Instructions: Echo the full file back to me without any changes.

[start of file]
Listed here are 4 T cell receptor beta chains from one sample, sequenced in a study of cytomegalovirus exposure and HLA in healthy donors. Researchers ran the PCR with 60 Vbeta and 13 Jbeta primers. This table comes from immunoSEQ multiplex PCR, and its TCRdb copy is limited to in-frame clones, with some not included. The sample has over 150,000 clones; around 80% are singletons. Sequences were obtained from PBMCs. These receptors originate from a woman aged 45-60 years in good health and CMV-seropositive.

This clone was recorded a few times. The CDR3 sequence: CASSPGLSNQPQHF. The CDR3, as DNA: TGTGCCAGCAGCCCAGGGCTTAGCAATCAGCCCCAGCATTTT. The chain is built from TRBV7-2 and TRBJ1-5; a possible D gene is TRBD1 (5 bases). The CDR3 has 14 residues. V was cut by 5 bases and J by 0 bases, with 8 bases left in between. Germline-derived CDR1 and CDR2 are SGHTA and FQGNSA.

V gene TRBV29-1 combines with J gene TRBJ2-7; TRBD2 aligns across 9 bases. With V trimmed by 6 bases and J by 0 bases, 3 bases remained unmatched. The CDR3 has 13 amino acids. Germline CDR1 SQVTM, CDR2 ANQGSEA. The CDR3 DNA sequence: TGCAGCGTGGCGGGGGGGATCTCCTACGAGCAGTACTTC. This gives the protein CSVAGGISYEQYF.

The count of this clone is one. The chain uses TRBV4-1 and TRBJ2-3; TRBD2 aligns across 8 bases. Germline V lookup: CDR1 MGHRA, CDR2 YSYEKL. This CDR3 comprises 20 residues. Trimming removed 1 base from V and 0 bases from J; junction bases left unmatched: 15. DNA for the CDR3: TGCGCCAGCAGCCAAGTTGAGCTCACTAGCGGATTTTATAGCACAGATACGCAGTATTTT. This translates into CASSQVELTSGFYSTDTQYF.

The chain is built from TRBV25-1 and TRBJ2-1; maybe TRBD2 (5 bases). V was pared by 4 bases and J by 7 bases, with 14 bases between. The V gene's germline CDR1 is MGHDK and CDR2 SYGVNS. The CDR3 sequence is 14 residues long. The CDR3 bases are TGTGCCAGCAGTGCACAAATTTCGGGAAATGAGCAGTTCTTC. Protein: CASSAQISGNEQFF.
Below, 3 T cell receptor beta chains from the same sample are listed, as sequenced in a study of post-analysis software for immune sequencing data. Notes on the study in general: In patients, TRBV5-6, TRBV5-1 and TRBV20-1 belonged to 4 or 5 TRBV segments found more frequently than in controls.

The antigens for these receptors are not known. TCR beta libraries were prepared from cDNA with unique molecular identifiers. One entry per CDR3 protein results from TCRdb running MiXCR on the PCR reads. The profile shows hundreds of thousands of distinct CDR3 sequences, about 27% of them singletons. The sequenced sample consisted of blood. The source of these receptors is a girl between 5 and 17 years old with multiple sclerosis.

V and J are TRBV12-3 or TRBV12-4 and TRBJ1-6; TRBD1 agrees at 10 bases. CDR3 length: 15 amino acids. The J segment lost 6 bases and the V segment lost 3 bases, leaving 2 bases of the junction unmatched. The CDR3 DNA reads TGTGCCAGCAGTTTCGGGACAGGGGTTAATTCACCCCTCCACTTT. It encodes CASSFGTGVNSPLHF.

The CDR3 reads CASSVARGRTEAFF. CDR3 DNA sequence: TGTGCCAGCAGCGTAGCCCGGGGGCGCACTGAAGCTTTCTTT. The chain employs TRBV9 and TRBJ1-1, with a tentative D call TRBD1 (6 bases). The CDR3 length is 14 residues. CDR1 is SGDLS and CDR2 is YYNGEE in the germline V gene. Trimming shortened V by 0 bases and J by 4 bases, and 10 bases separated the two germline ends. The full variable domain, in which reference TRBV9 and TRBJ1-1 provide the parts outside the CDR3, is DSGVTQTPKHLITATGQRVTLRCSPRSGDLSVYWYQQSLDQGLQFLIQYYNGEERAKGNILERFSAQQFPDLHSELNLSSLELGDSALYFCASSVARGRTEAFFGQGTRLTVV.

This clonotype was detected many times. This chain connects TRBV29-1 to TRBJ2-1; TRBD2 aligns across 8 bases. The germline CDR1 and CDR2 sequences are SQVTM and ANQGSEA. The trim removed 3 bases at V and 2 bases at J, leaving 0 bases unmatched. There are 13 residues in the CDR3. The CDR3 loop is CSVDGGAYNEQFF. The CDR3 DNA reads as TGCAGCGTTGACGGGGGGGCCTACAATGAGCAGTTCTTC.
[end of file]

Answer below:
Listed here are 4 T cell receptor beta chains from one sample, sequenced in a study of cytomegalovirus exposure and HLA in healthy donors. Researchers ran the PCR with 60 Vbeta and 13 Jbeta primers. This table comes from immunoSEQ multiplex PCR, and its TCRdb copy is limited to in-frame clones, with some not included. The sample has over 150,000 clones; around 80% are singletons. Sequences were obtained from PBMCs. These receptors originate from a woman aged 45-60 years in good health and CMV-seropositive.

This clone was recorded a few times. The CDR3 sequence: CASSPGLSNQPQHF. The CDR3, as DNA: TGTGCCAGCAGCCCAGGGCTTAGCAATCAGCCCCAGCATTTT. The chain is built from TRBV7-2 and TRBJ1-5; a possible D gene is TRBD1 (5 bases). The CDR3 has 14 residues. V was cut by 5 bases and J by 0 bases, with 8 bases left in between. Germline-derived CDR1 and CDR2 are SGHTA and FQGNSA.

V gene TRBV29-1 combines with J gene TRBJ2-7; TRBD2 aligns across 9 bases. With V trimmed by 6 bases and J by 0 bases, 3 bases remained unmatched. The CDR3 has 13 amino acids. Germline CDR1 SQVTM, CDR2 ANQGSEA. The CDR3 DNA sequence: TGCAGCGTGGCGGGGGGGATCTCCTACGAGCAGTACTTC. This gives the protein CSVAGGISYEQYF.

The count of this clone is one. The chain uses TRBV4-1 and TRBJ2-3; TRBD2 aligns across 8 bases. Germline V lookup: CDR1 MGHRA, CDR2 YSYEKL. This CDR3 comprises 20 residues. Trimming removed 1 base from V and 0 bases from J; junction bases left unmatched: 15. DNA for the CDR3: TGCGCCAGCAGCCAAGTTGAGCTCACTAGCGGATTTTATAGCACAGATACGCAGTATTTT. This translates into CASSQVELTSGFYSTDTQYF.

The chain is built from TRBV25-1 and TRBJ2-1; maybe TRBD2 (5 bases). V was pared by 4 bases and J by 7 bases, with 14 bases between. The V gene's germline CDR1 is MGHDK and CDR2 SYGVNS. The CDR3 sequence is 14 residues long. The CDR3 bases are TGTGCCAGCAGTGCACAAATTTCGGGAAATGAGCAGTTCTTC. Protein: CASSAQISGNEQFF.
Below, 3 T cell receptor beta chains from the same sample are listed, as sequenced in a study of post-analysis software for immune sequencing data. Notes on the study in general: In patients, TRBV5-6, TRBV5-1 and TRBV20-1 belonged to 4 or 5 TRBV segments found more frequently than in controls.

The antigens for these receptors are not known. TCR beta libraries were prepared from cDNA with unique molecular identifiers. One entry per CDR3 protein results from TCRdb running MiXCR on the PCR reads. The profile shows hundreds of thousands of distinct CDR3 sequences, about 27% of them singletons. The sequenced sample consisted of blood. The source of these receptors is a girl between 5 and 17 years old with multiple sclerosis.

V and J are TRBV12-3 or TRBV12-4 and TRBJ1-6; TRBD1 agrees at 10 bases. CDR3 length: 15 amino acids. The J segment lost 6 bases and the V segment lost 3 bases, leaving 2 bases of the junction unmatched. The CDR3 DNA reads TGTGCCAGCAGTTTCGGGACAGGGGTTAATTCACCCCTCCACTTT. It encodes CASSFGTGVNSPLHF.

The CDR3 reads CASSVARGRTEAFF. CDR3 DNA sequence: TGTGCCAGCAGCGTAGCCCGGGGGCGCACTGAAGCTTTCTTT. The chain employs TRBV9 and TRBJ1-1, with a tentative D call TRBD1 (6 bases). The CDR3 length is 14 residues. CDR1 is SGDLS and CDR2 is YYNGEE in the germline V gene. Trimming shortened V by 0 bases and J by 4 bases, and 10 bases separated the two germline ends. The full variable domain, in which reference TRBV9 and TRBJ1-1 provide the parts outside the CDR3, is DSGVTQTPKHLITATGQRVTLRCSPRSGDLSVYWYQQSLDQGLQFLIQYYNGEERAKGNILERFSAQQFPDLHSELNLSSLELGDSALYFCASSVARGRTEAFFGQGTRLTVV.

This clonotype was detected many times. This chain connects TRBV29-1 to TRBJ2-1; TRBD2 aligns across 8 bases. The germline CDR1 and CDR2 sequences are SQVTM and ANQGSEA. The trim removed 3 bases at V and 2 bases at J, leaving 0 bases unmatched. There are 13 residues in the CDR3. The CDR3 loop is CSVDGGAYNEQFF. The CDR3 DNA reads as TGCAGCGTTGACGGGGGGGCCTACAATGAGCAGTTCTTC.